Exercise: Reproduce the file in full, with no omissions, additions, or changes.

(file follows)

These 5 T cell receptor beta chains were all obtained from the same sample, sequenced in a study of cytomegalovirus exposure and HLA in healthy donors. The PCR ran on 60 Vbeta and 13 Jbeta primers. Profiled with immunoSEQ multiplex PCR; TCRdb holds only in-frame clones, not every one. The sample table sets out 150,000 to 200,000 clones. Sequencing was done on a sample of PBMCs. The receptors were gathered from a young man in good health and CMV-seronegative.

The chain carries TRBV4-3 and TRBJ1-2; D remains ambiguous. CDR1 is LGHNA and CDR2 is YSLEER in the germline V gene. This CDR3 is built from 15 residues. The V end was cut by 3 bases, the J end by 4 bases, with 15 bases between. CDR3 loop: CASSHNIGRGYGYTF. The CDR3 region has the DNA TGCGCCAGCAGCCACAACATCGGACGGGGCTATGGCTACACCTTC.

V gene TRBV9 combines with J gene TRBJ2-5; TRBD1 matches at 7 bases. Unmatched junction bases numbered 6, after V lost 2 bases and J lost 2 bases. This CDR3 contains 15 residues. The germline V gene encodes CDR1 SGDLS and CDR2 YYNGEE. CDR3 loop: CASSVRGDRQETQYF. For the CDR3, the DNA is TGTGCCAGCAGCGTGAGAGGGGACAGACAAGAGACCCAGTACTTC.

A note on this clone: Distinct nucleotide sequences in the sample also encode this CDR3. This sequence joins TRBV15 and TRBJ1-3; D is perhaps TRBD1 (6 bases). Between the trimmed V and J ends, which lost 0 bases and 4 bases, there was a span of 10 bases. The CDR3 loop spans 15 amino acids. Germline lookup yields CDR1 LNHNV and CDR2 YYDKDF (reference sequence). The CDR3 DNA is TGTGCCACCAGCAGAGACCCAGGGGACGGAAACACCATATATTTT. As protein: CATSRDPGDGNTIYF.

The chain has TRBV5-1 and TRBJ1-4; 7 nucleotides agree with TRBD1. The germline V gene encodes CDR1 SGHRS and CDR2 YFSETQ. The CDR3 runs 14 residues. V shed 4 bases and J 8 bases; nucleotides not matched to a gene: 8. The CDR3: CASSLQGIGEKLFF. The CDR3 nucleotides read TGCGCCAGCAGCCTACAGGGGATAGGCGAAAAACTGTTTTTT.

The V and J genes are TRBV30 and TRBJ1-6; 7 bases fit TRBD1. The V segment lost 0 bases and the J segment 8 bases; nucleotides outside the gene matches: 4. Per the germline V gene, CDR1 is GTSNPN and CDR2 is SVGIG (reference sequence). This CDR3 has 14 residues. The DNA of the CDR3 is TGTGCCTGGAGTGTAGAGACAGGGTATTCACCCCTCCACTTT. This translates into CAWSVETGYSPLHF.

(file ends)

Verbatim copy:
These 5 T cell receptor beta chains were all obtained from the same sample, sequenced in a study of cytomegalovirus exposure and HLA in healthy donors. The PCR ran on 60 Vbeta and 13 Jbeta primers. Profiled with immunoSEQ multiplex PCR; TCRdb holds only in-frame clones, not every one. The sample table sets out 150,000 to 200,000 clones. Sequencing was done on a sample of PBMCs. The receptors were gathered from a young man in good health and CMV-seronegative.

The chain carries TRBV4-3 and TRBJ1-2; D remains ambiguous. CDR1 is LGHNA and CDR2 is YSLEER in the germline V gene. This CDR3 is built from 15 residues. The V end was cut by 3 bases, the J end by 4 bases, with 15 bases between. CDR3 loop: CASSHNIGRGYGYTF. The CDR3 region has the DNA TGCGCCAGCAGCCACAACATCGGACGGGGCTATGGCTACACCTTC.

V gene TRBV9 combines with J gene TRBJ2-5; TRBD1 matches at 7 bases. Unmatched junction bases numbered 6, after V lost 2 bases and J lost 2 bases. This CDR3 contains 15 residues. The germline V gene encodes CDR1 SGDLS and CDR2 YYNGEE. CDR3 loop: CASSVRGDRQETQYF. For the CDR3, the DNA is TGTGCCAGCAGCGTGAGAGGGGACAGACAAGAGACCCAGTACTTC.

A note on this clone: Distinct nucleotide sequences in the sample also encode this CDR3. This sequence joins TRBV15 and TRBJ1-3; D is perhaps TRBD1 (6 bases). Between the trimmed V and J ends, which lost 0 bases and 4 bases, there was a span of 10 bases. The CDR3 loop spans 15 amino acids. Germline lookup yields CDR1 LNHNV and CDR2 YYDKDF (reference sequence). The CDR3 DNA is TGTGCCACCAGCAGAGACCCAGGGGACGGAAACACCATATATTTT. As protein: CATSRDPGDGNTIYF.

The chain has TRBV5-1 and TRBJ1-4; 7 nucleotides agree with TRBD1. The germline V gene encodes CDR1 SGHRS and CDR2 YFSETQ. The CDR3 runs 14 residues. V shed 4 bases and J 8 bases; nucleotides not matched to a gene: 8. The CDR3: CASSLQGIGEKLFF. The CDR3 nucleotides read TGCGCCAGCAGCCTACAGGGGATAGGCGAAAAACTGTTTTTT.

The V and J genes are TRBV30 and TRBJ1-6; 7 bases fit TRBD1. The V segment lost 0 bases and the J segment 8 bases; nucleotides outside the gene matches: 4. Per the germline V gene, CDR1 is GTSNPN and CDR2 is SVGIG (reference sequence). This CDR3 has 14 residues. The DNA of the CDR3 is TGTGCCTGGAGTGTAGAGACAGGGTATTCACCCCTCCACTTT. This translates into CAWSVETGYSPLHF.